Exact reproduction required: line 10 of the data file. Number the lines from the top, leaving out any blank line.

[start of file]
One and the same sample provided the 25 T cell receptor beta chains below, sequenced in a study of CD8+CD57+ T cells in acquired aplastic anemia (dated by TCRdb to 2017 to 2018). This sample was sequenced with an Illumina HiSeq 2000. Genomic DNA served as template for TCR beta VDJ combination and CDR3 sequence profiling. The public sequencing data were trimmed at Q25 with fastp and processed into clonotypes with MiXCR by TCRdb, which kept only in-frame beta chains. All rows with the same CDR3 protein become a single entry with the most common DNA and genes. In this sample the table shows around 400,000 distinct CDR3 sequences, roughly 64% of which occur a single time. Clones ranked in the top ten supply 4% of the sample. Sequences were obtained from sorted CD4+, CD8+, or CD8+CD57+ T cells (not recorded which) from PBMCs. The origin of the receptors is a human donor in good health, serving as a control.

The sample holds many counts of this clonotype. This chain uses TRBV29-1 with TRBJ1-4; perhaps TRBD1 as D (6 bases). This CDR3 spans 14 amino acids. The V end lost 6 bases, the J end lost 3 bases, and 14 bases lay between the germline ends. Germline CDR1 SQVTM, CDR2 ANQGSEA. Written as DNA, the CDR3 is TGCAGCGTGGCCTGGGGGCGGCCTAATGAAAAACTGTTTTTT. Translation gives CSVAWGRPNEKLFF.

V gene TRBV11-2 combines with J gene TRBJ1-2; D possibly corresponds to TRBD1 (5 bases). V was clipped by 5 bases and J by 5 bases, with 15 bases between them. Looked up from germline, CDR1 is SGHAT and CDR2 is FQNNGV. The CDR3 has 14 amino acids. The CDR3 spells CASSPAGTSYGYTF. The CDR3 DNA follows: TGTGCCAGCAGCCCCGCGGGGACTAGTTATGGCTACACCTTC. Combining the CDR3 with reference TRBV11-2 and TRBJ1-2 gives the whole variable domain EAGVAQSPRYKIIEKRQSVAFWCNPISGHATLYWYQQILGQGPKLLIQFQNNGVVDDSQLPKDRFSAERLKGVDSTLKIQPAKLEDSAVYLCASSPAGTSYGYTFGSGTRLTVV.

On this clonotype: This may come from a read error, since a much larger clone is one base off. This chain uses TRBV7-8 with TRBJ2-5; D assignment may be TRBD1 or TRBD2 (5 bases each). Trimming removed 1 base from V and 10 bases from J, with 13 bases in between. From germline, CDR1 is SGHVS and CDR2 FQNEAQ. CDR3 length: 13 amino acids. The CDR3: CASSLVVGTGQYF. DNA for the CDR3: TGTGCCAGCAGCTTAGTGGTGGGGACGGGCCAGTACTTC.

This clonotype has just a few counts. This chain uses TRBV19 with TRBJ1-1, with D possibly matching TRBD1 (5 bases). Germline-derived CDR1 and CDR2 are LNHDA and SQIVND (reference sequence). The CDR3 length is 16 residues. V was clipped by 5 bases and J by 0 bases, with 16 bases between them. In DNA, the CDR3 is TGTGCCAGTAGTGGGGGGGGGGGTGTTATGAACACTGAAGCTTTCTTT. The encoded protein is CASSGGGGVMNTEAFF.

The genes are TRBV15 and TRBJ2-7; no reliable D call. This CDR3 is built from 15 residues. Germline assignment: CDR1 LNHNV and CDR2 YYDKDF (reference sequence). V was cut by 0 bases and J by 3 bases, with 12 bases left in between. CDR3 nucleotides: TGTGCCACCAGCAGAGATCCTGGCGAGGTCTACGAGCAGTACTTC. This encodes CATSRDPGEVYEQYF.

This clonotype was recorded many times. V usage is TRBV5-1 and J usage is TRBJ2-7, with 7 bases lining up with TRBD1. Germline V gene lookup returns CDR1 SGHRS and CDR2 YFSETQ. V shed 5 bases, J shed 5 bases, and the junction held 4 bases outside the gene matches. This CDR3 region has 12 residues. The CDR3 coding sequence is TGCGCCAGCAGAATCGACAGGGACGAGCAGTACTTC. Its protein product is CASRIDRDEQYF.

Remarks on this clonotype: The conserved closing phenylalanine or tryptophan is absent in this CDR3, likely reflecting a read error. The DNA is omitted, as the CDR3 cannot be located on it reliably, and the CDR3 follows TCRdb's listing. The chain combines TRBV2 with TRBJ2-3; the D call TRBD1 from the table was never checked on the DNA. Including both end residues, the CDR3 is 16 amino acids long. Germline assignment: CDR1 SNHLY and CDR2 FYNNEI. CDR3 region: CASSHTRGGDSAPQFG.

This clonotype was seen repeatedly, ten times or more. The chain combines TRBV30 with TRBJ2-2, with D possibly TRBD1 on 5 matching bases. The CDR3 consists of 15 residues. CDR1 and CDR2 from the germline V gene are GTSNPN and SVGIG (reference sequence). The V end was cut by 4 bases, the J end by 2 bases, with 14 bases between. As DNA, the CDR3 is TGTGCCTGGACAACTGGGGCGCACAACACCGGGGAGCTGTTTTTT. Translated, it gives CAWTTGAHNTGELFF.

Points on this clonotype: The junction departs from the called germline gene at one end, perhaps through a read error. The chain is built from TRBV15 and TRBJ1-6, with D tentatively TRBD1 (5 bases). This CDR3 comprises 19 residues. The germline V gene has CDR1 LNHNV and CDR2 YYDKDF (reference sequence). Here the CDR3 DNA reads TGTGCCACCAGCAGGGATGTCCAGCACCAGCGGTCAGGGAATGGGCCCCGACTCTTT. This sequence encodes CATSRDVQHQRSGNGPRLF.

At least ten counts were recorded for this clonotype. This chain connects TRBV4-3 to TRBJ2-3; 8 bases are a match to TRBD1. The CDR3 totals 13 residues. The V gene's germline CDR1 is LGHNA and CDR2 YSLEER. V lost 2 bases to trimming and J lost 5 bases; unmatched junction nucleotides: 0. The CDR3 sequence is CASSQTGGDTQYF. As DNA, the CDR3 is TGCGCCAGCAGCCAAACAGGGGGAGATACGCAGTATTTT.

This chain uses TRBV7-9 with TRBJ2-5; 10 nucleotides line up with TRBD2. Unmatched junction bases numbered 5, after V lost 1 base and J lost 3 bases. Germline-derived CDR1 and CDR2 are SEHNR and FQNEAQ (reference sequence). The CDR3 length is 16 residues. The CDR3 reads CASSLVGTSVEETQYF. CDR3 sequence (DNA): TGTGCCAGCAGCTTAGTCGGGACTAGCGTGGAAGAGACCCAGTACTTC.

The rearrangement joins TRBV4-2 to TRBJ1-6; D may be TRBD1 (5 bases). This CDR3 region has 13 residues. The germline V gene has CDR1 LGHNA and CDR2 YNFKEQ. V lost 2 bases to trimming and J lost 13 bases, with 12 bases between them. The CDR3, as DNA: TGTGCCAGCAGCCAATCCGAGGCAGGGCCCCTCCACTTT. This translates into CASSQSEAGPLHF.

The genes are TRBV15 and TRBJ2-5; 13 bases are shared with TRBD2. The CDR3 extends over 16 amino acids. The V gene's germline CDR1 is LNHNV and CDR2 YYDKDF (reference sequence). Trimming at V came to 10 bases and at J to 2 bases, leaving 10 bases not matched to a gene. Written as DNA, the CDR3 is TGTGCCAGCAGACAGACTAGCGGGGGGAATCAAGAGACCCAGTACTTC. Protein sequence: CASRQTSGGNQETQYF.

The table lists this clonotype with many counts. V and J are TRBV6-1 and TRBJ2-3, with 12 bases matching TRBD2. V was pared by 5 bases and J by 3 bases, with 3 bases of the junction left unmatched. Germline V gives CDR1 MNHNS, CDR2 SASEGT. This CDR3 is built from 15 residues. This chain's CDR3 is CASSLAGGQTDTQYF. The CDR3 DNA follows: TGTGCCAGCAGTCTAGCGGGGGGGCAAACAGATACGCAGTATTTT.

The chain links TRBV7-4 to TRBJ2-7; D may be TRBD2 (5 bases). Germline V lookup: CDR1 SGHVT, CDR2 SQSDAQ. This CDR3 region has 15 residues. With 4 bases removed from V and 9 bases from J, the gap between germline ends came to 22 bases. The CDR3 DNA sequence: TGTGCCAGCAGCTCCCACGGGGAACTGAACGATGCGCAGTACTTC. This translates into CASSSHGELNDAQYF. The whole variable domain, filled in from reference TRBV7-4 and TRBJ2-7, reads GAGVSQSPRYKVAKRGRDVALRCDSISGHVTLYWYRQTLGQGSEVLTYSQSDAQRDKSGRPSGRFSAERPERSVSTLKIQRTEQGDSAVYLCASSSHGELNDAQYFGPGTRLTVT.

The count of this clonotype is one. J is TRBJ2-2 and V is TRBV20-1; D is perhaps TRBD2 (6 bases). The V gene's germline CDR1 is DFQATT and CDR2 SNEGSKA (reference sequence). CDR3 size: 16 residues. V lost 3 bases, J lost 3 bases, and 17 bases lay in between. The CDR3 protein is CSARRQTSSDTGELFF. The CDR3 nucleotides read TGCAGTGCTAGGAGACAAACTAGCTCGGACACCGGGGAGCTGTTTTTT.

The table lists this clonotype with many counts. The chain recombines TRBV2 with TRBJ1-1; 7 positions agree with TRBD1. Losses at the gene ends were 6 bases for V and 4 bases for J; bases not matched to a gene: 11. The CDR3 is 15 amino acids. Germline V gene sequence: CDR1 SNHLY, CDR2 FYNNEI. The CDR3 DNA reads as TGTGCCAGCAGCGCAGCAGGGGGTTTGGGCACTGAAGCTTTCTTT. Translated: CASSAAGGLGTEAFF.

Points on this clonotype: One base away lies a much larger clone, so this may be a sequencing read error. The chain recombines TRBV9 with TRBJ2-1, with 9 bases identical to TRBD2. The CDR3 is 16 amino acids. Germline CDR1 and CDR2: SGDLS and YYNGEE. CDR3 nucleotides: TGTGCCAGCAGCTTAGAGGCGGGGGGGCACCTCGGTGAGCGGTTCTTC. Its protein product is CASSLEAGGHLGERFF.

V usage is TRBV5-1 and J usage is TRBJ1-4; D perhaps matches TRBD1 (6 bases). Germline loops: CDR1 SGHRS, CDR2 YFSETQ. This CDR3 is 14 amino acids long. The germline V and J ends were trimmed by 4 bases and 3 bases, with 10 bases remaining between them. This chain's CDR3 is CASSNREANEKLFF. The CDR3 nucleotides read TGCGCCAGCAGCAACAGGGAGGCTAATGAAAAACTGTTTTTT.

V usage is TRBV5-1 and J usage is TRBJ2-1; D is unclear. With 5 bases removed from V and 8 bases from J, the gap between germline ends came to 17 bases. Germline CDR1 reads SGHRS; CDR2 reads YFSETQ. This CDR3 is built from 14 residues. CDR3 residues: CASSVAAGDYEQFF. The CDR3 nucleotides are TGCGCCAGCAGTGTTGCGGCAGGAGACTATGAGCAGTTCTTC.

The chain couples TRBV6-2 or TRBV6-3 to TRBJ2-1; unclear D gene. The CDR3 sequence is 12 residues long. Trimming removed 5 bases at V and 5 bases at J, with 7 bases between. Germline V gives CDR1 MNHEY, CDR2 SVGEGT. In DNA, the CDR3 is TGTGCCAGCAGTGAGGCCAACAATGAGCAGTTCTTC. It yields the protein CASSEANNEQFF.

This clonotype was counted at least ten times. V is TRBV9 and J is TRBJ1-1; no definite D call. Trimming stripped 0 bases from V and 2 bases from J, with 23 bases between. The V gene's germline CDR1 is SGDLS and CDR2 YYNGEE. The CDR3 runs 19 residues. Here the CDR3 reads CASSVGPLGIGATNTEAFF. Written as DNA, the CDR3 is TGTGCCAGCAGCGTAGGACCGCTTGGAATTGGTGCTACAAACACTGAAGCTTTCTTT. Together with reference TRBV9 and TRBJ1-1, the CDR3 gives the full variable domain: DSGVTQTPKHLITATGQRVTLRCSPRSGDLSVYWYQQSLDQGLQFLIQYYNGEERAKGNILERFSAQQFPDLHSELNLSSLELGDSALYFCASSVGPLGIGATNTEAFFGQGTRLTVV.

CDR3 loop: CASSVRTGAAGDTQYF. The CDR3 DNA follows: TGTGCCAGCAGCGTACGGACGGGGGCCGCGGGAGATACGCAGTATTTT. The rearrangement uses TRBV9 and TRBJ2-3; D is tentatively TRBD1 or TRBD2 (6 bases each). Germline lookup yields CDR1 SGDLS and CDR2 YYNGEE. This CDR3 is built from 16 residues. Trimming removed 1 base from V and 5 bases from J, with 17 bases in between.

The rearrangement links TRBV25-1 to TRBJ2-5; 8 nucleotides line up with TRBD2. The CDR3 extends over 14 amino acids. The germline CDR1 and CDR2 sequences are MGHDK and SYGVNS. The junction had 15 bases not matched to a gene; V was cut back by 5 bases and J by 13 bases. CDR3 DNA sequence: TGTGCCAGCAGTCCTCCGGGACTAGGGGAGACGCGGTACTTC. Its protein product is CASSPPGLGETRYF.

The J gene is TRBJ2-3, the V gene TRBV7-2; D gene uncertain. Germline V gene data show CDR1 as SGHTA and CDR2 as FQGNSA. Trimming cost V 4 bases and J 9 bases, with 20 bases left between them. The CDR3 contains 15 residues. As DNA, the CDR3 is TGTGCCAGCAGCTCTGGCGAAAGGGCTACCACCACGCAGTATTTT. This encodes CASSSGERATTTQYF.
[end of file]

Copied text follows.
Points on this clonotype: The junction departs from the called germline gene at one end, perhaps through a read error. The chain is built from TRBV15 and TRBJ1-6, with D tentatively TRBD1 (5 bases). This CDR3 comprises 19 residues. The germline V gene has CDR1 LNHNV and CDR2 YYDKDF (reference sequence). Here the CDR3 DNA reads TGTGCCACCAGCAGGGATGTCCAGCACCAGCGGTCAGGGAATGGGCCCCGACTCTTT. This sequence encodes CATSRDVQHQRSGNGPRLF.